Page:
This is the first full-length solo album for the former The Barrel House Mamas member, and the Portland based singer announces herself with a plaintive collection of heartfelt songs. She has a vocal style that only American female singers do well, with a twang that adds depth and emotion - such as on the piano ballad The Devil Don't Want, which is Ben Folds meets Americana territory.

More typical of the genre, in both music and lyrics, is the violin doused Nobody's Woman Tonight. The post-break up reflections of crying in bars is classic old country, while the obligatory mention of alcohol comes with Hold My Whiskey's gentle banjo acoustics. The emotional Mourning Dove is about a close friend's suicide, which combines a sense of anger with lines like "you had an iron woman....she shared your heart and you she wakes up alone" alongside empathy; "I understand you had to go".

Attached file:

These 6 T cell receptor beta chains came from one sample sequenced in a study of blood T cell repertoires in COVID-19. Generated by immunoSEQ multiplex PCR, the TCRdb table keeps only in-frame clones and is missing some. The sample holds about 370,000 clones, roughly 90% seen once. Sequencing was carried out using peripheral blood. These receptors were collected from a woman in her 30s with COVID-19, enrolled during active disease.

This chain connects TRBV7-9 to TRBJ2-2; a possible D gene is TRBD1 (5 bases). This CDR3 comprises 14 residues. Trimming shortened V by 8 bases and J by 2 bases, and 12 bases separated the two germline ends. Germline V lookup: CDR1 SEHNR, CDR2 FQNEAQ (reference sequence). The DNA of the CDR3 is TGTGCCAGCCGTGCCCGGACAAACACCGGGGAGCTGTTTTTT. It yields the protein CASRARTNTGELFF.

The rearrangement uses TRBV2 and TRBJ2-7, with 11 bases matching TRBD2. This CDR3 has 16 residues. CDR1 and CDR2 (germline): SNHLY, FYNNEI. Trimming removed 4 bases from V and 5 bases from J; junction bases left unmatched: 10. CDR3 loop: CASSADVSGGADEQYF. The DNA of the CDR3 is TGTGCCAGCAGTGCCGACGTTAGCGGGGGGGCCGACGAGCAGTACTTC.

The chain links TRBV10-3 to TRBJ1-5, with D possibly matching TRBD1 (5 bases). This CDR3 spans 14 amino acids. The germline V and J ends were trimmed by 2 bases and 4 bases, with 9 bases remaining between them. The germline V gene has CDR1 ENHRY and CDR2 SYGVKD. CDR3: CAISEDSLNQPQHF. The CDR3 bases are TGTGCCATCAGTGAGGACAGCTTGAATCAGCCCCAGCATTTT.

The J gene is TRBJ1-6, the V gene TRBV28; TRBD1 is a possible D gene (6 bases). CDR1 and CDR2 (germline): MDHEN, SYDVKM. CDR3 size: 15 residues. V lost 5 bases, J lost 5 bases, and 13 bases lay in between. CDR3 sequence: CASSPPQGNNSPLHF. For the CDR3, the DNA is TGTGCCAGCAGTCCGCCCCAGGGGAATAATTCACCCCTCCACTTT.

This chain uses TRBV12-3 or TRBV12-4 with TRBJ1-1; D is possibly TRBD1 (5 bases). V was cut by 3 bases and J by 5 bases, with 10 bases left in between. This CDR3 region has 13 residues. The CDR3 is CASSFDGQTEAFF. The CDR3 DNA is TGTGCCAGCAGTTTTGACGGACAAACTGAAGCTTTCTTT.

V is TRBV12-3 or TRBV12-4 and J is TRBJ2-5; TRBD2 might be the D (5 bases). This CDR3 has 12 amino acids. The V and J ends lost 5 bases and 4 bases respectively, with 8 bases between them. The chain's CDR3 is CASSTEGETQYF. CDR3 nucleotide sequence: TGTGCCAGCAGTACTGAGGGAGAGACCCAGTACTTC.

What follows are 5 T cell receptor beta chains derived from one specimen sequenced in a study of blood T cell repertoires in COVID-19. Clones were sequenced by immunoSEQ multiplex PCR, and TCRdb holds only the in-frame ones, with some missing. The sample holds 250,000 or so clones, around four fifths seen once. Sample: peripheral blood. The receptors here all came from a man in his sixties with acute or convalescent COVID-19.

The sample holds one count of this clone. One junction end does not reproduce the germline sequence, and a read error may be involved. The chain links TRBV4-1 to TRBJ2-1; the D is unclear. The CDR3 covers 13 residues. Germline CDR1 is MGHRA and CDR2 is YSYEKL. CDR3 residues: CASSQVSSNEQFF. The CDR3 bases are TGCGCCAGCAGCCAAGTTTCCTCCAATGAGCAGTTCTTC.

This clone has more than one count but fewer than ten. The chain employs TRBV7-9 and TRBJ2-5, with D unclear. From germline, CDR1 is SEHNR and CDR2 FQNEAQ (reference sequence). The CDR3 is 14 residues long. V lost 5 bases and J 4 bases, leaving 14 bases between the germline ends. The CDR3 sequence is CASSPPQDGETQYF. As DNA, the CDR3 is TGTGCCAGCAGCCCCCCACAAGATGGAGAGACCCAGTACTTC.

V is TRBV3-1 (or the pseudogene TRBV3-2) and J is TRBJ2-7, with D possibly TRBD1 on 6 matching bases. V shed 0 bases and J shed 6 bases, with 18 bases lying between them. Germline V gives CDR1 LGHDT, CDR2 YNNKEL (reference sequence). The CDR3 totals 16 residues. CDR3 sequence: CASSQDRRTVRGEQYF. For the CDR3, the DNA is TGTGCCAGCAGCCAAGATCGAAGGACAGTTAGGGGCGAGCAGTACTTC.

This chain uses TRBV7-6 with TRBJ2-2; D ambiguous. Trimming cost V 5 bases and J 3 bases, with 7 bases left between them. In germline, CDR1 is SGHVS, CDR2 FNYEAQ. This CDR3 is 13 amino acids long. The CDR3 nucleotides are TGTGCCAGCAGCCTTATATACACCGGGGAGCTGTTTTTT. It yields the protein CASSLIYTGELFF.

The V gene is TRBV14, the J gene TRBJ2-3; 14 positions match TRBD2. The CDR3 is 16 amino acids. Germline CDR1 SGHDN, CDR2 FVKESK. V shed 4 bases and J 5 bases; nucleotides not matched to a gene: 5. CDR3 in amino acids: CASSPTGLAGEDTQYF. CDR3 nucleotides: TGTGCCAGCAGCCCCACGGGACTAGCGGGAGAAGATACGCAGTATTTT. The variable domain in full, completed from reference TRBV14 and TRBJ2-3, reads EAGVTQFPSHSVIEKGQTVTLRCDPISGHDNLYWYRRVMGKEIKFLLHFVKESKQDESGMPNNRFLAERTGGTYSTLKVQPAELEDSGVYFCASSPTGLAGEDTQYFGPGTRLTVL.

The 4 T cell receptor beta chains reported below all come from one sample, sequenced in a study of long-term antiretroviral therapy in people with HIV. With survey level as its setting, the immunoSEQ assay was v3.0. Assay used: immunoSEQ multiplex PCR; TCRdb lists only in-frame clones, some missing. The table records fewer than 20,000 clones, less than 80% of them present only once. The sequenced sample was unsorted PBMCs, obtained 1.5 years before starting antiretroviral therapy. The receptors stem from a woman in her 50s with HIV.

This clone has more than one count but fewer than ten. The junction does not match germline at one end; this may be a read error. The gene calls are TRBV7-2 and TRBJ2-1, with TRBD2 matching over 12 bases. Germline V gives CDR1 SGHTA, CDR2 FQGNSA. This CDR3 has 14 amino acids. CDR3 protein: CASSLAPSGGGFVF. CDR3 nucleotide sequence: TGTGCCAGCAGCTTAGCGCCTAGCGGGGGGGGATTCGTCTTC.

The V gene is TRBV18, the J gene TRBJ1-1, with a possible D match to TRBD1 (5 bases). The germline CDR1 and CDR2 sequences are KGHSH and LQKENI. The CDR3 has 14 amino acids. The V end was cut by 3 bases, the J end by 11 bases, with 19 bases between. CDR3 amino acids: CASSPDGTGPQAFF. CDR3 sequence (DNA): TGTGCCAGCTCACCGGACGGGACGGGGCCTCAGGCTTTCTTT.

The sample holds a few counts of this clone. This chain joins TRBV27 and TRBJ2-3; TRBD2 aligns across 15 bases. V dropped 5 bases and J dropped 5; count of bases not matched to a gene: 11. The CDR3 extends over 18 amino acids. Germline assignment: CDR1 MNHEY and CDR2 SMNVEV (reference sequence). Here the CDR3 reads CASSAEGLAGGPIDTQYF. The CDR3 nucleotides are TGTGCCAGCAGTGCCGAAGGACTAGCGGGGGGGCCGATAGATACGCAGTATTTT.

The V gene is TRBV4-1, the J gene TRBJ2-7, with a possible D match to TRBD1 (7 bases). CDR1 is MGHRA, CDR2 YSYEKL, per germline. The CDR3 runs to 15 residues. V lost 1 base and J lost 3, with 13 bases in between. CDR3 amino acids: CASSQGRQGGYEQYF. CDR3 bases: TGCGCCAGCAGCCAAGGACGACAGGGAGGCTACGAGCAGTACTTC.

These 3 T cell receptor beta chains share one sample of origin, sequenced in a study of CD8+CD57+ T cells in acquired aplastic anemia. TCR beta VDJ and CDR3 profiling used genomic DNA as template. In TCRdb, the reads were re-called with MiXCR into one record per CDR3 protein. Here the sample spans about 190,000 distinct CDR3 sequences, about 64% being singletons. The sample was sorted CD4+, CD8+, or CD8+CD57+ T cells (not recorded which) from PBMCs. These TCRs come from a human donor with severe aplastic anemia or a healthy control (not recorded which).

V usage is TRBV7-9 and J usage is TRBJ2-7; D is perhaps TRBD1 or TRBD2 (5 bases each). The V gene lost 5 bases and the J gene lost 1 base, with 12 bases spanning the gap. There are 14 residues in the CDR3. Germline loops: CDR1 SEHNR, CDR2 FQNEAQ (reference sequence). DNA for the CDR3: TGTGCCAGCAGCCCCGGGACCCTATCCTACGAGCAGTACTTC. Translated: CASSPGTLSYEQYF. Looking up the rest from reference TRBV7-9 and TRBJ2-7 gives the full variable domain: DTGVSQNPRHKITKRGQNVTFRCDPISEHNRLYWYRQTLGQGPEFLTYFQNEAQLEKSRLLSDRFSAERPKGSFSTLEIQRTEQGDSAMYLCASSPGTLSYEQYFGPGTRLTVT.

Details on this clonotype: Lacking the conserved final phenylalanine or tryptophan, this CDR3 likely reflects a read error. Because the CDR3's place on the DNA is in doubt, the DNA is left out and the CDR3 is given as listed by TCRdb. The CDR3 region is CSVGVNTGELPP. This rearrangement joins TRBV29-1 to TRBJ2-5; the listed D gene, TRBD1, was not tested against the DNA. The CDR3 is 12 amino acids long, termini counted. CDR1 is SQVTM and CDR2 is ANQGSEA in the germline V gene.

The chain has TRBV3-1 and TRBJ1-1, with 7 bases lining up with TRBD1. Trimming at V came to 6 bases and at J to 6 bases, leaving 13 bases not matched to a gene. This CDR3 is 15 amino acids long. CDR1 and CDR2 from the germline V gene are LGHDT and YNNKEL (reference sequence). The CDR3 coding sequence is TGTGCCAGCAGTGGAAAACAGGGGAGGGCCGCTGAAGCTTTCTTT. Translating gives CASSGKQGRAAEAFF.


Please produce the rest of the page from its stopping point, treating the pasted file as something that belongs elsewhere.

Just as any Americana / Country album has to mention alcohol, just as familiar are references to nature - and here the lovely Plant Me A Willow Tree and That Muddy Water tick that box. Kramer says her songs are about love and living in a complicated world and she captures that mood perfectly, across an album that changes gear in places, but perhaps not quite enough.